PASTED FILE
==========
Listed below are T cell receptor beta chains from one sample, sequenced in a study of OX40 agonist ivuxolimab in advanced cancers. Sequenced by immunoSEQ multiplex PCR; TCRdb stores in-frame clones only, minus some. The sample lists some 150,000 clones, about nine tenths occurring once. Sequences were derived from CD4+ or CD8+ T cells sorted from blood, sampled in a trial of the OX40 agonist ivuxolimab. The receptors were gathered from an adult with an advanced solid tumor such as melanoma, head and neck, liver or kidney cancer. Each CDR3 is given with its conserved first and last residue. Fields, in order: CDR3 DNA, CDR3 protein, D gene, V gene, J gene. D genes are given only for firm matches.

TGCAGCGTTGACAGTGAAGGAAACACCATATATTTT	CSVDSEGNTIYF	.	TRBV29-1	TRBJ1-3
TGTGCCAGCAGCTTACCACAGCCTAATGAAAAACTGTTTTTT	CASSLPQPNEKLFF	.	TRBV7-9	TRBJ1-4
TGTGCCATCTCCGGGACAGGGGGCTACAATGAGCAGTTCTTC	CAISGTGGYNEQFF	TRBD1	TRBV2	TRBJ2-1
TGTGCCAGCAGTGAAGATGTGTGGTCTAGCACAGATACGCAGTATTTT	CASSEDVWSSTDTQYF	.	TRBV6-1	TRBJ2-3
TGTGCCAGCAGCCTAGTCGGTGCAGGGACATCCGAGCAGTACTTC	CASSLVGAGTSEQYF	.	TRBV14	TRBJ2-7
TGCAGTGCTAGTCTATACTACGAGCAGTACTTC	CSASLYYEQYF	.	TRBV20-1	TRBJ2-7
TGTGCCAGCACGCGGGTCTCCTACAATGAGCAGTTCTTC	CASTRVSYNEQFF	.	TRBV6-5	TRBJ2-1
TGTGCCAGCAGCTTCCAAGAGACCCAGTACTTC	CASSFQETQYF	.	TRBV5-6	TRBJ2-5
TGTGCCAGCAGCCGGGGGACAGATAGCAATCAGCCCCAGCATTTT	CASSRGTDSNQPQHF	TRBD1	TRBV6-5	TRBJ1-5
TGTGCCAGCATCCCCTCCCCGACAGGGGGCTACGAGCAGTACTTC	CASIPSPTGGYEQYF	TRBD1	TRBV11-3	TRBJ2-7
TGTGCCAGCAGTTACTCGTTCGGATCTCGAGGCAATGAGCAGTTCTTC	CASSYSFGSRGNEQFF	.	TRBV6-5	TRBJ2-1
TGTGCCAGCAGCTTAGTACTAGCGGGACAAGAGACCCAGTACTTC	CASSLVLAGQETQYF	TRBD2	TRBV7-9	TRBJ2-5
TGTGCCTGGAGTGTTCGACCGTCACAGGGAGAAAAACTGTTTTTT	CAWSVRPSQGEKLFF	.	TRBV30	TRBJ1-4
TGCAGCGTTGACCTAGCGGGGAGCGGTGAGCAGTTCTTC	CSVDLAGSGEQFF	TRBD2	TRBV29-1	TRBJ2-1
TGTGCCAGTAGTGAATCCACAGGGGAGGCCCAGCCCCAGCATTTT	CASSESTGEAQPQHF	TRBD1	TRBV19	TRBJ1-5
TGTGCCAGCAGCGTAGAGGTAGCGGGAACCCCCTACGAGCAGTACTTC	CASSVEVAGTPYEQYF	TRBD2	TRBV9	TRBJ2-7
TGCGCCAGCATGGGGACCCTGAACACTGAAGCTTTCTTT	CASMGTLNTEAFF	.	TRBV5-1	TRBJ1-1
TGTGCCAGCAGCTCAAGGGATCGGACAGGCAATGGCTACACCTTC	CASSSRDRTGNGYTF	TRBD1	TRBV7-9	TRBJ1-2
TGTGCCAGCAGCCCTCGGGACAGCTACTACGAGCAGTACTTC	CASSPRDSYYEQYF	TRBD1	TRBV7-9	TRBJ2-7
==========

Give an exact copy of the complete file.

Listed below are T cell receptor beta chains from one sample, sequenced in a study of OX40 agonist ivuxolimab in advanced cancers. Sequenced by immunoSEQ multiplex PCR; TCRdb stores in-frame clones only, minus some. The sample lists some 150,000 clones, about nine tenths occurring once. Sequences were derived from CD4+ or CD8+ T cells sorted from blood, sampled in a trial of the OX40 agonist ivuxolimab. The receptors were gathered from an adult with an advanced solid tumor such as melanoma, head and neck, liver or kidney cancer. Each CDR3 is given with its conserved first and last residue. Fields, in order: CDR3 DNA, CDR3 protein, D gene, V gene, J gene. D genes are given only for firm matches.

TGCAGCGTTGACAGTGAAGGAAACACCATATATTTT	CSVDSEGNTIYF	.	TRBV29-1	TRBJ1-3
TGTGCCAGCAGCTTACCACAGCCTAATGAAAAACTGTTTTTT	CASSLPQPNEKLFF	.	TRBV7-9	TRBJ1-4
TGTGCCATCTCCGGGACAGGGGGCTACAATGAGCAGTTCTTC	CAISGTGGYNEQFF	TRBD1	TRBV2	TRBJ2-1
TGTGCCAGCAGTGAAGATGTGTGGTCTAGCACAGATACGCAGTATTTT	CASSEDVWSSTDTQYF	.	TRBV6-1	TRBJ2-3
TGTGCCAGCAGCCTAGTCGGTGCAGGGACATCCGAGCAGTACTTC	CASSLVGAGTSEQYF	.	TRBV14	TRBJ2-7
TGCAGTGCTAGTCTATACTACGAGCAGTACTTC	CSASLYYEQYF	.	TRBV20-1	TRBJ2-7
TGTGCCAGCACGCGGGTCTCCTACAATGAGCAGTTCTTC	CASTRVSYNEQFF	.	TRBV6-5	TRBJ2-1
TGTGCCAGCAGCTTCCAAGAGACCCAGTACTTC	CASSFQETQYF	.	TRBV5-6	TRBJ2-5
TGTGCCAGCAGCCGGGGGACAGATAGCAATCAGCCCCAGCATTTT	CASSRGTDSNQPQHF	TRBD1	TRBV6-5	TRBJ1-5
TGTGCCAGCATCCCCTCCCCGACAGGGGGCTACGAGCAGTACTTC	CASIPSPTGGYEQYF	TRBD1	TRBV11-3	TRBJ2-7
TGTGCCAGCAGTTACTCGTTCGGATCTCGAGGCAATGAGCAGTTCTTC	CASSYSFGSRGNEQFF	.	TRBV6-5	TRBJ2-1
TGTGCCAGCAGCTTAGTACTAGCGGGACAAGAGACCCAGTACTTC	CASSLVLAGQETQYF	TRBD2	TRBV7-9	TRBJ2-5
TGTGCCTGGAGTGTTCGACCGTCACAGGGAGAAAAACTGTTTTTT	CAWSVRPSQGEKLFF	.	TRBV30	TRBJ1-4
TGCAGCGTTGACCTAGCGGGGAGCGGTGAGCAGTTCTTC	CSVDLAGSGEQFF	TRBD2	TRBV29-1	TRBJ2-1
TGTGCCAGTAGTGAATCCACAGGGGAGGCCCAGCCCCAGCATTTT	CASSESTGEAQPQHF	TRBD1	TRBV19	TRBJ1-5
TGTGCCAGCAGCGTAGAGGTAGCGGGAACCCCCTACGAGCAGTACTTC	CASSVEVAGTPYEQYF	TRBD2	TRBV9	TRBJ2-7
TGCGCCAGCATGGGGACCCTGAACACTGAAGCTTTCTTT	CASMGTLNTEAFF	.	TRBV5-1	TRBJ1-1
TGTGCCAGCAGCTCAAGGGATCGGACAGGCAATGGCTACACCTTC	CASSSRDRTGNGYTF	TRBD1	TRBV7-9	TRBJ1-2
TGTGCCAGCAGCCCTCGGGACAGCTACTACGAGCAGTACTTC	CASSPRDSYYEQYF	TRBD1	TRBV7-9	TRBJ2-7